Author Archives: Moshe Schapiro

Rabbi Moshe Schapiro is a reference librarian at the Mendel Gottesman Library of Yeshiva University. He has served as rabbi of the Synagogue on the Palisades in Fort Lee, NJ and as an adjunct professor for Jewish Studies in the Isaac Breuer College at Yeshiva University.

Chanukah: Construction Jobs Always Take Longer Than Planned

by R. Moshe Schapiro What’s the Plan? Chanukah is so yesterday. Chanukah is a holiday rooted in memory and history, which begs the question – why do we care? Of course, there are important religious messages that emanate from Chanukah, but they don’t necessarily mandate a formal holiday. There are many events recounted in the Torah from which we derive ...

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Chanukah: The Power of the Present

by R. Moshe Schapiro We are missing a tense. The typical Jewish religious perspective pivots between two points: the past and the future. Every day we remember going out of Egypt and we pray for the final redemption. Throughout the year, on various holidays and special occasions, we painstakingly recount past events, both salvations and destructions. At the same time, ...

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Chanukah: Let’s Make It a Tradition

by R. Moshe Schapiro Defining Wisdom You can’t find something if you don’t know what you’re looking for. We all seek wisdom, but what is wisdom? The Mishnaic sage Ben Zoma formulated an answer to this question (Avot 4:1): “Who is wise? He who learns from every man.” Ben Zoma is teaching us that we should learn from everyone, even ...

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The Valley of the Donuts

by R. Moshe Schapiro From the Shelves of the Library: Every once in a while we receive a book in the library that is so unusual that I feel compelled to share it with the world. I am referring to the publication of Sefer Emek HaSufganim (lit. The Valley of the Donuts) by Rabbi Reuven Schwartz. You may be asking yourself, “Where ...

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Avraham and the Angel: A Question of Authority

by R. Moshe Schapiro The Angel of Hashem There is a jarring discrepancy in Bereshit Chapter 22, the story of Akeidat Yitzchak. In the opening verses God seems to command Avraham directly to slaughter his son: “And it was after these matters, that God tested Avraham, and said to him: ‘Avraham’; and he said, ‘Here I am.’ And He said, ...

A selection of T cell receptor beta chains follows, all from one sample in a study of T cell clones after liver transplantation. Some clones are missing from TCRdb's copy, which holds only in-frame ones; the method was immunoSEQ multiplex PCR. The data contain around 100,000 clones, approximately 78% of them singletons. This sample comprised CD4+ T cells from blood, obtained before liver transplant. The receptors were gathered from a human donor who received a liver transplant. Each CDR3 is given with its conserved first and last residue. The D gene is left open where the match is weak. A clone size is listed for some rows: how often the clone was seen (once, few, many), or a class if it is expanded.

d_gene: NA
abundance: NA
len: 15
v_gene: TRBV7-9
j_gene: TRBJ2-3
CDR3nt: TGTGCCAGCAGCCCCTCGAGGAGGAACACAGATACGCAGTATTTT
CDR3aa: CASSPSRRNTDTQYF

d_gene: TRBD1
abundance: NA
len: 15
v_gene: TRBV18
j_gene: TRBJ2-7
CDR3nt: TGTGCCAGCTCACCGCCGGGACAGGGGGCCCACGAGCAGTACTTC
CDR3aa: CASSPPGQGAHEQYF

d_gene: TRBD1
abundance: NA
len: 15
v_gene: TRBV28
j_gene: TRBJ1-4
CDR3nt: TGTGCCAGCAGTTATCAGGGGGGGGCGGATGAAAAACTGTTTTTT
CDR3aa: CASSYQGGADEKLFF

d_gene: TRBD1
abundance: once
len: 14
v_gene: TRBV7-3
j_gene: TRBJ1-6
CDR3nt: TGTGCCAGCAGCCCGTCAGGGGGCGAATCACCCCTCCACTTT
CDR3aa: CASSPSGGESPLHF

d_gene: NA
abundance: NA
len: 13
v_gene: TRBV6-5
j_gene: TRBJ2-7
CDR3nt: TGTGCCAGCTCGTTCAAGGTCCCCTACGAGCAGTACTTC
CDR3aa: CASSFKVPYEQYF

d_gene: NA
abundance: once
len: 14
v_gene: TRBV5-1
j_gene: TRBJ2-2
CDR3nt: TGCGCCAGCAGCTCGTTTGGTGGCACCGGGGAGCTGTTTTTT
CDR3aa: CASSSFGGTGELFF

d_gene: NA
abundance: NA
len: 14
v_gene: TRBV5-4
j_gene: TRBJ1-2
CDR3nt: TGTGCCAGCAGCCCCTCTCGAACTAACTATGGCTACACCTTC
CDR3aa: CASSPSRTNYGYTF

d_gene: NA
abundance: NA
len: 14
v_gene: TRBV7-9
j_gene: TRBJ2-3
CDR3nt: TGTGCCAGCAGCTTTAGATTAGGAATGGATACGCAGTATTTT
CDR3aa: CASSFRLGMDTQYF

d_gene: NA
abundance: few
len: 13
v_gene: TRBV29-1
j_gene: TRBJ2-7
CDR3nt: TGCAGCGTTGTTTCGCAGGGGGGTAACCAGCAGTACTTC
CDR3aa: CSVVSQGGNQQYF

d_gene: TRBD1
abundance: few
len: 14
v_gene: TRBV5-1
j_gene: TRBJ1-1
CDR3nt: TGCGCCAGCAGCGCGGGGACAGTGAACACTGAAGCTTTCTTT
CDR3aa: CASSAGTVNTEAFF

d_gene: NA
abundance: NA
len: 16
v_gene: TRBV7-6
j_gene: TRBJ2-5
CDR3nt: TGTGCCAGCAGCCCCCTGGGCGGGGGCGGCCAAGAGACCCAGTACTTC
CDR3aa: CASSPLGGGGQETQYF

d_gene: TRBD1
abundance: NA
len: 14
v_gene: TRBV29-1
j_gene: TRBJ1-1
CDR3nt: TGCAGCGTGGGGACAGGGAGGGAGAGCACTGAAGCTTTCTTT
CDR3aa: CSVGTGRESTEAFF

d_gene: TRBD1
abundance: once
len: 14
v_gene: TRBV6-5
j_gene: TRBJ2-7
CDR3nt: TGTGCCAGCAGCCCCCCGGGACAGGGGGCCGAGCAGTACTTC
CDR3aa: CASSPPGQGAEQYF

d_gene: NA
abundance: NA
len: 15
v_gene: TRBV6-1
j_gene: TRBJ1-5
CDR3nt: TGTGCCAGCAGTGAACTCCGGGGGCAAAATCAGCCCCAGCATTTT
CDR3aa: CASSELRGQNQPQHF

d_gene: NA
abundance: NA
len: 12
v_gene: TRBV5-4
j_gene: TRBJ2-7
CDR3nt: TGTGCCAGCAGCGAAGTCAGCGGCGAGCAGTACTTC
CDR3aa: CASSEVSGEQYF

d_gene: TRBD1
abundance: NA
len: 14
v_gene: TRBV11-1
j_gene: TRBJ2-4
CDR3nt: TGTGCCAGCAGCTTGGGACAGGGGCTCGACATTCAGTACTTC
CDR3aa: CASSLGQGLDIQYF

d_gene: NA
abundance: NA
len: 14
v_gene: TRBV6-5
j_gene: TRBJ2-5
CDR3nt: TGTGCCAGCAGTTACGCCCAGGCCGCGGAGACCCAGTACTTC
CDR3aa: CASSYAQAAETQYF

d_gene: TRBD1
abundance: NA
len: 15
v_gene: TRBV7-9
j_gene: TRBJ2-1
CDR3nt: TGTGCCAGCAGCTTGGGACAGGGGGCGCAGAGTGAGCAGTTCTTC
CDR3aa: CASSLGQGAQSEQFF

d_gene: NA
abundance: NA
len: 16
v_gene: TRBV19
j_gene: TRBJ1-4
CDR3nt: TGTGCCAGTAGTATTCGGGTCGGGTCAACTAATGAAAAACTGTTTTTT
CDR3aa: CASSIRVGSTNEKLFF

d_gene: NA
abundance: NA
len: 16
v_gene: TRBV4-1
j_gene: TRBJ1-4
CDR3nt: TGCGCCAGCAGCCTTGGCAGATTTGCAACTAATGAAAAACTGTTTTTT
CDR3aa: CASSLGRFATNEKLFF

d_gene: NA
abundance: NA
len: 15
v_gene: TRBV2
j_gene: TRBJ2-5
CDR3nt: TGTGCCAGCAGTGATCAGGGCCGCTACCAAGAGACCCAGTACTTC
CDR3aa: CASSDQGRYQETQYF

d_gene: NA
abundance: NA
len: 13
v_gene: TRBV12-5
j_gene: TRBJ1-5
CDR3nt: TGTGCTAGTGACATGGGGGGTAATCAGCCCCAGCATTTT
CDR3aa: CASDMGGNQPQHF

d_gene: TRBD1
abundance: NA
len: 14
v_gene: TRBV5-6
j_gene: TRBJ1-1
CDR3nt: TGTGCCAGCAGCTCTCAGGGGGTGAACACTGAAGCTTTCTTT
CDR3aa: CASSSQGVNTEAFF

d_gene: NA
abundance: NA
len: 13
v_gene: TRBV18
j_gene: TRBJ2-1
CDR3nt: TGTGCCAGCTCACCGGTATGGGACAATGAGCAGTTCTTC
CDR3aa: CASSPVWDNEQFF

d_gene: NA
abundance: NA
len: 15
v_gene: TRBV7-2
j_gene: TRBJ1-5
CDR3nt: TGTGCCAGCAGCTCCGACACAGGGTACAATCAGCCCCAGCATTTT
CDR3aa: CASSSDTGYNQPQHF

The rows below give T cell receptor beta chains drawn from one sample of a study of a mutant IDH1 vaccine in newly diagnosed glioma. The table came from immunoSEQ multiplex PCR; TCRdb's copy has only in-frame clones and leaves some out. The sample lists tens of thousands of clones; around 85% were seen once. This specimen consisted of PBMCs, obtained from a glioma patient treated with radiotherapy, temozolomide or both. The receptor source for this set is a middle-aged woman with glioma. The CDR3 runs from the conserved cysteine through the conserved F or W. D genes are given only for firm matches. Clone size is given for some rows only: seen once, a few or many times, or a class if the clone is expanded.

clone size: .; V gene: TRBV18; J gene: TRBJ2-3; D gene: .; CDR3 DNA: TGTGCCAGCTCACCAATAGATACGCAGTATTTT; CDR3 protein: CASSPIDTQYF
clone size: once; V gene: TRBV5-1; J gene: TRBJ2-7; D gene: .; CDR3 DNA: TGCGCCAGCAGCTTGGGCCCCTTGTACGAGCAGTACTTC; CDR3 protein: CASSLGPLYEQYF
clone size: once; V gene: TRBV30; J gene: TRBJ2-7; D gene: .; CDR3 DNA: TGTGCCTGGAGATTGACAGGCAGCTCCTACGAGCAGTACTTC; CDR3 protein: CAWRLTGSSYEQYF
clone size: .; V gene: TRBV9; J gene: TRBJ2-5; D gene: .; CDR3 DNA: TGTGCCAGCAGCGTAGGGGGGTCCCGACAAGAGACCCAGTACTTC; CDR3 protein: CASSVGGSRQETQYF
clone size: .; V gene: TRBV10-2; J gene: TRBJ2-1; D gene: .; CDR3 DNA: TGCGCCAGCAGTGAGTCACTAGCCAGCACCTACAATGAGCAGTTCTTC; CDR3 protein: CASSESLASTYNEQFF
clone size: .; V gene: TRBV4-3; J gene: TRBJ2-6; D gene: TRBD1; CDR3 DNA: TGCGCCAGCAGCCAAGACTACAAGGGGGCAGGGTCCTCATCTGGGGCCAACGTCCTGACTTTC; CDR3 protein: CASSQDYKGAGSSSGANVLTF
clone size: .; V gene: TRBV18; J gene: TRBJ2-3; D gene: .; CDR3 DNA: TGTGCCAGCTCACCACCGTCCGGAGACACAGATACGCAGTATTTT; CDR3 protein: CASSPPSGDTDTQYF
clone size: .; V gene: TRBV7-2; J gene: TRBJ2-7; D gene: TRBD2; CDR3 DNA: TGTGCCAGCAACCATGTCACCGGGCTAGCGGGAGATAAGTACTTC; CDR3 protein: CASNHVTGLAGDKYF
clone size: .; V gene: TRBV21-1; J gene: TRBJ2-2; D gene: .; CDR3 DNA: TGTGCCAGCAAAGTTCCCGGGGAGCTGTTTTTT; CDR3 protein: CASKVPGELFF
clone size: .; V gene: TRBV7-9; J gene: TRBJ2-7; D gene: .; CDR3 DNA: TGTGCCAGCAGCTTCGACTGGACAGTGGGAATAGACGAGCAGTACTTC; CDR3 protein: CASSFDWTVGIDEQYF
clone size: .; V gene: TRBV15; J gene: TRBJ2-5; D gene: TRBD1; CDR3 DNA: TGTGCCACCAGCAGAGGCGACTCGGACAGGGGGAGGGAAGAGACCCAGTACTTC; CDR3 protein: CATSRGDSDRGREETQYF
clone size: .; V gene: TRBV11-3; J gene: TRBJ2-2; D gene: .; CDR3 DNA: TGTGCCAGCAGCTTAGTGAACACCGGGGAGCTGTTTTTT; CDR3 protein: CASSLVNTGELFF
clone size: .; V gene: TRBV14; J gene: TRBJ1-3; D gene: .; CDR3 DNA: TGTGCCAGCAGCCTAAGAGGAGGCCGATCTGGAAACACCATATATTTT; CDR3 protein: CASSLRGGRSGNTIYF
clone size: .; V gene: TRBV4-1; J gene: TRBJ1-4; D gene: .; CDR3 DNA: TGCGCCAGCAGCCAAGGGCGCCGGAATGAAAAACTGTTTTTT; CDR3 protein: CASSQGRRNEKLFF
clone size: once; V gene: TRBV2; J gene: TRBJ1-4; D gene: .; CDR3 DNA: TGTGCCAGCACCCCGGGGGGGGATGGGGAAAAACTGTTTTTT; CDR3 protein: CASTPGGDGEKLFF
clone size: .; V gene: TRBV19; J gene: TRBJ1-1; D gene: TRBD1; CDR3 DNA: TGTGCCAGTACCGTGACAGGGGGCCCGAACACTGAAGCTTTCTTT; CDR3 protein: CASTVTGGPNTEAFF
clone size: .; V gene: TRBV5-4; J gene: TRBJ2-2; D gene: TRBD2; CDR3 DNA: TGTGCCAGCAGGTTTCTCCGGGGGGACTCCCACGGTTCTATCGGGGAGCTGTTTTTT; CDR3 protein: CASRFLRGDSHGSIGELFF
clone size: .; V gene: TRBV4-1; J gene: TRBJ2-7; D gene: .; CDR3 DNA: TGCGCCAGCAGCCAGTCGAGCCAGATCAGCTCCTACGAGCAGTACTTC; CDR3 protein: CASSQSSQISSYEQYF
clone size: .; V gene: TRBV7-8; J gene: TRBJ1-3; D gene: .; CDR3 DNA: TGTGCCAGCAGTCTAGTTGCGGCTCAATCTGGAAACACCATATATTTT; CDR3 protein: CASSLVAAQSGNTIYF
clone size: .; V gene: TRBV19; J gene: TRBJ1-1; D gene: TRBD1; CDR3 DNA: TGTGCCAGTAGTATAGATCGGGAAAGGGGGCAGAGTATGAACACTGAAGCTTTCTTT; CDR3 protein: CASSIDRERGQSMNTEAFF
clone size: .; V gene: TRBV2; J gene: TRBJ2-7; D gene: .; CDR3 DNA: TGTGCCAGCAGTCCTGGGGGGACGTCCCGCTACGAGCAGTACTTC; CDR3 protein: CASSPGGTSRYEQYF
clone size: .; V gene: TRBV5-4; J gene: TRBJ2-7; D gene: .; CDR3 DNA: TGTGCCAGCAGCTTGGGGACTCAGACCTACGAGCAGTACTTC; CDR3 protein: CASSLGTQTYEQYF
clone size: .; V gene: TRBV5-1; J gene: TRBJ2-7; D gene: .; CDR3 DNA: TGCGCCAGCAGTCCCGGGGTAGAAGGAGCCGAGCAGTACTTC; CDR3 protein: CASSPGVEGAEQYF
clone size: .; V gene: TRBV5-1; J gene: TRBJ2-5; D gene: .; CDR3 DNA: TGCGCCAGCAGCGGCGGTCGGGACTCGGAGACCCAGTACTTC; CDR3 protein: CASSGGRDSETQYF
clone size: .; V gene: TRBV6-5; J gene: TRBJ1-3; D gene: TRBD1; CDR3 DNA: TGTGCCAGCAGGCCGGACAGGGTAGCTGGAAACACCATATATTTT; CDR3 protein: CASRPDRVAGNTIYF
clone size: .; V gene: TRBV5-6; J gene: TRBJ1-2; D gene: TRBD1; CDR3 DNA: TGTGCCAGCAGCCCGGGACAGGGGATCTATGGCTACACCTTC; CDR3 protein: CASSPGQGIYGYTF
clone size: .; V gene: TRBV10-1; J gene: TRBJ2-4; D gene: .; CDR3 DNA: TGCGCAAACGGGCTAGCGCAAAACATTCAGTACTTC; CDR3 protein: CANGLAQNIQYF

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Just Saying

by R. Moshe Schapiro Say What? The Ten Commandments are introduced by the verse, ““Va-yedaber Elokim et kol ha-devarim ha-eleh lemor,” – “And God spoke all these matters, saying” (Shemot 20:1) a variation of the more common, “Va-yedaber Hashem el Moshe lemor” – “And Hashem spoke to Moshe, saying.” The problem in translating this ubiquitous verse is the redundancy of ...

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Spiritual Math V

by R. Moshe Schapiro The fifth and final installment in a series discussing the meaning of the phrase in Selichot “ve-lo shavah lanu.” Other installments can be found here. -ed > or < If we return one final time to the original definition of the Hebrew root “shavah,” meaning “equal” in the sense of “worth,” we can discern an additional intent ...

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Spiritual Math IV

by R. Moshe Schapiro The fourth in a five-part series discussing the meaning of the phrase in Selichot “ve-lo shavah lanu.” Other installments can be found here. -ed ≤ 0 If our spiritual trajectories have changed, and not necessarily for the better, we can suggest an additional interpretation of the phrase ve-lo shavah lanu, returning once again to the meaning of value or ...

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Spiritual Math III

by R. Moshe Schapiro The third in a five-part series discussing the meaning of the phrase in Selichot “ve-lo shavah lanu.” Other installments can be found here. -ed = ≠ The word “shavah” can also be defined as “unchanging” or “constant.” The scriptural basis for this definition is found in Mishlei 27:15, “delef tored be-yom sagrir ve-eshet midyanim nishtavah [from the Hebrew ...

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Spiritual Math II

by R. Moshe Schapiro The second in a five-part series discussing the meaning of the phrase in Selichot “ve-lo shavah lanu.” Other installments can be found here. -ed = 0 Within the interpretation that the word “shavah” connotes value or worth, there is another way to understand the meaning of the phrase “ve-lo shavah lanu.” The Talmud (Sukkah 51a) describes an apocalyptic ...

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